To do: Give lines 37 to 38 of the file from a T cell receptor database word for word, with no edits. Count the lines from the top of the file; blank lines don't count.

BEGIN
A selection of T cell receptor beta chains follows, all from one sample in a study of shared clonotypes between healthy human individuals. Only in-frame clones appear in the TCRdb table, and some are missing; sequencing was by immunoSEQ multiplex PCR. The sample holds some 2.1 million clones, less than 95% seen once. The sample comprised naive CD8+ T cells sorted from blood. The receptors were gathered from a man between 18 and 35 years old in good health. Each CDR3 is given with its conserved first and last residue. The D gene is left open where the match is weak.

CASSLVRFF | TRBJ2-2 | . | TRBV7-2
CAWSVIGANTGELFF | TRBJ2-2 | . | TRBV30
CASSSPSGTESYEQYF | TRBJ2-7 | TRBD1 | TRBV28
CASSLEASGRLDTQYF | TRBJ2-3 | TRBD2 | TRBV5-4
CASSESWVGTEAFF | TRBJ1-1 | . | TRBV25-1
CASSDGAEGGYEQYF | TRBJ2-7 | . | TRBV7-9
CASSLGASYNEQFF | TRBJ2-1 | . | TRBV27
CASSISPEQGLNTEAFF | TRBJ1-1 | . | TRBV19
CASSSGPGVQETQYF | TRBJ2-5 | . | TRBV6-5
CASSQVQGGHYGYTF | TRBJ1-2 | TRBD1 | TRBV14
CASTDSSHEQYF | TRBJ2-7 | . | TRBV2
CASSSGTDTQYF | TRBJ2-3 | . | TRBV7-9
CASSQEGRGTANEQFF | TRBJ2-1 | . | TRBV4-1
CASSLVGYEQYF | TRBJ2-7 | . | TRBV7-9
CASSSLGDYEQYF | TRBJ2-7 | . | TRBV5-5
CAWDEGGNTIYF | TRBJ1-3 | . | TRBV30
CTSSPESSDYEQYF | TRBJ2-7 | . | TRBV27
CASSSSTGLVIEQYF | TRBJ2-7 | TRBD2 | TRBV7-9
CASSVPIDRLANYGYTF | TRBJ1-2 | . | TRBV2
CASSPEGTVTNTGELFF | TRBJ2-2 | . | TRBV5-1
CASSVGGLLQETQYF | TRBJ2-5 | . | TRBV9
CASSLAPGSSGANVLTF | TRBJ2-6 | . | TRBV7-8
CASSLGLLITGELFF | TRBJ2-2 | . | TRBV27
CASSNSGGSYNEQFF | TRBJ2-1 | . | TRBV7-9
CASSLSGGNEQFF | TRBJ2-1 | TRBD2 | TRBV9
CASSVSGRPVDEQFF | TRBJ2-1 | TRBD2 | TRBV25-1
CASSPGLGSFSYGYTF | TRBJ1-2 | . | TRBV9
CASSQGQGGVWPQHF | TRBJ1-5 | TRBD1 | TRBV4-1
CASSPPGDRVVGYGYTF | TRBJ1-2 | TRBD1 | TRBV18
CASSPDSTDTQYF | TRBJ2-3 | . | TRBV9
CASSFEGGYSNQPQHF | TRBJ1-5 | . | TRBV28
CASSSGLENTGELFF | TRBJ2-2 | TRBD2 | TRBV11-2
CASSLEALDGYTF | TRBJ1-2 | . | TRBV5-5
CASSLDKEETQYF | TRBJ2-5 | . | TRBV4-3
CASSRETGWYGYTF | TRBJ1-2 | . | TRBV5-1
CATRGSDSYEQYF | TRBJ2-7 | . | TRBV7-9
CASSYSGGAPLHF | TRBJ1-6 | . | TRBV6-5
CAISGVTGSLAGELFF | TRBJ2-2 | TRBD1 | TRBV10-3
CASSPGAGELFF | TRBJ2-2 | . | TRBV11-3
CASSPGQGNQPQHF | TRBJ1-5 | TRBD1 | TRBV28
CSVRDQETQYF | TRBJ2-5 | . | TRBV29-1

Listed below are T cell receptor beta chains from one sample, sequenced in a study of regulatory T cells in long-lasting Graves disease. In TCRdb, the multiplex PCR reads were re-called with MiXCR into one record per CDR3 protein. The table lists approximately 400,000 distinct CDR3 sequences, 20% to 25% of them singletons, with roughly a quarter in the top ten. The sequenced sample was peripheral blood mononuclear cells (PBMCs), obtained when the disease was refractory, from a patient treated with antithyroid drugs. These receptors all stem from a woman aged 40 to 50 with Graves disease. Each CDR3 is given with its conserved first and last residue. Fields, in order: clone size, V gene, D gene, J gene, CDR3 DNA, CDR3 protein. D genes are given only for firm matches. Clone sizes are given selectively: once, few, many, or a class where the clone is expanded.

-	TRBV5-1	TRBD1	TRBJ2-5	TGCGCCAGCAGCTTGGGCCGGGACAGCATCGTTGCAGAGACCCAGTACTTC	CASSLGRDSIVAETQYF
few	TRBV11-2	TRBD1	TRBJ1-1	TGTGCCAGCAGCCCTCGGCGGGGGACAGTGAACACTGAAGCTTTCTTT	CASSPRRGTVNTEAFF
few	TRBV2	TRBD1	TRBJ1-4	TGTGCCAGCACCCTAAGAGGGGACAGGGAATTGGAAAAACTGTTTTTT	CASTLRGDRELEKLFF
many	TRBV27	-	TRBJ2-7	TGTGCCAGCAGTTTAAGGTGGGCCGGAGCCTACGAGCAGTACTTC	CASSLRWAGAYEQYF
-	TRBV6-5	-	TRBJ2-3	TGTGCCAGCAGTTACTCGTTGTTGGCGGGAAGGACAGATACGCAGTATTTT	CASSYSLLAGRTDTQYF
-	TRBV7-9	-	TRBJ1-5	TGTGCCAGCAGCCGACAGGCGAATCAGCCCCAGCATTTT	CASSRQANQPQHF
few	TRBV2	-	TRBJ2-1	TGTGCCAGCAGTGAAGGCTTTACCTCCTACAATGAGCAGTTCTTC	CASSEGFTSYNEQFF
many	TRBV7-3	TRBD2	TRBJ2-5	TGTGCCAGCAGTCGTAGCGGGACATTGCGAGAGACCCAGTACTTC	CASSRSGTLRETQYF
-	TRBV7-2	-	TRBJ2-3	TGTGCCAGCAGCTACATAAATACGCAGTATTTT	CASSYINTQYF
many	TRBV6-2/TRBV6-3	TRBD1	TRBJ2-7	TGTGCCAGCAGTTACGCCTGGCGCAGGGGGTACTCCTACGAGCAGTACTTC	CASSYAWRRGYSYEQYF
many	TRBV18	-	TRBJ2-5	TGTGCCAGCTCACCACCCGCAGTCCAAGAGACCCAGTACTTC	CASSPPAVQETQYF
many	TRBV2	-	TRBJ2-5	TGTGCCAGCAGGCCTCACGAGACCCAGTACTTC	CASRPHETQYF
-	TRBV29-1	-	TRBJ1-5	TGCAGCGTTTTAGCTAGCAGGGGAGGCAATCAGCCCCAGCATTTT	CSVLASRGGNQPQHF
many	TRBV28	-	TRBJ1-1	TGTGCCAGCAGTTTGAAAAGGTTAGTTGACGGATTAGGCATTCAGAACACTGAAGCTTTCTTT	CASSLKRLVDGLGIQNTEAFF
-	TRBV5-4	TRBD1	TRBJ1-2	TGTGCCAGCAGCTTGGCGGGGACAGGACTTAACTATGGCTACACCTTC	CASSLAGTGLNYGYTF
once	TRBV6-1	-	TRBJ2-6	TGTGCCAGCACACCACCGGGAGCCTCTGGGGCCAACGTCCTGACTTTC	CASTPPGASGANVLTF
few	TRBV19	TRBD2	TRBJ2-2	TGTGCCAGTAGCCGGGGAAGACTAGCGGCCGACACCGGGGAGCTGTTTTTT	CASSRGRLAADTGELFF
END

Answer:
CATRGSDSYEQYF | TRBJ2-7 | . | TRBV7-9
CASSYSGGAPLHF | TRBJ1-6 | . | TRBV6-5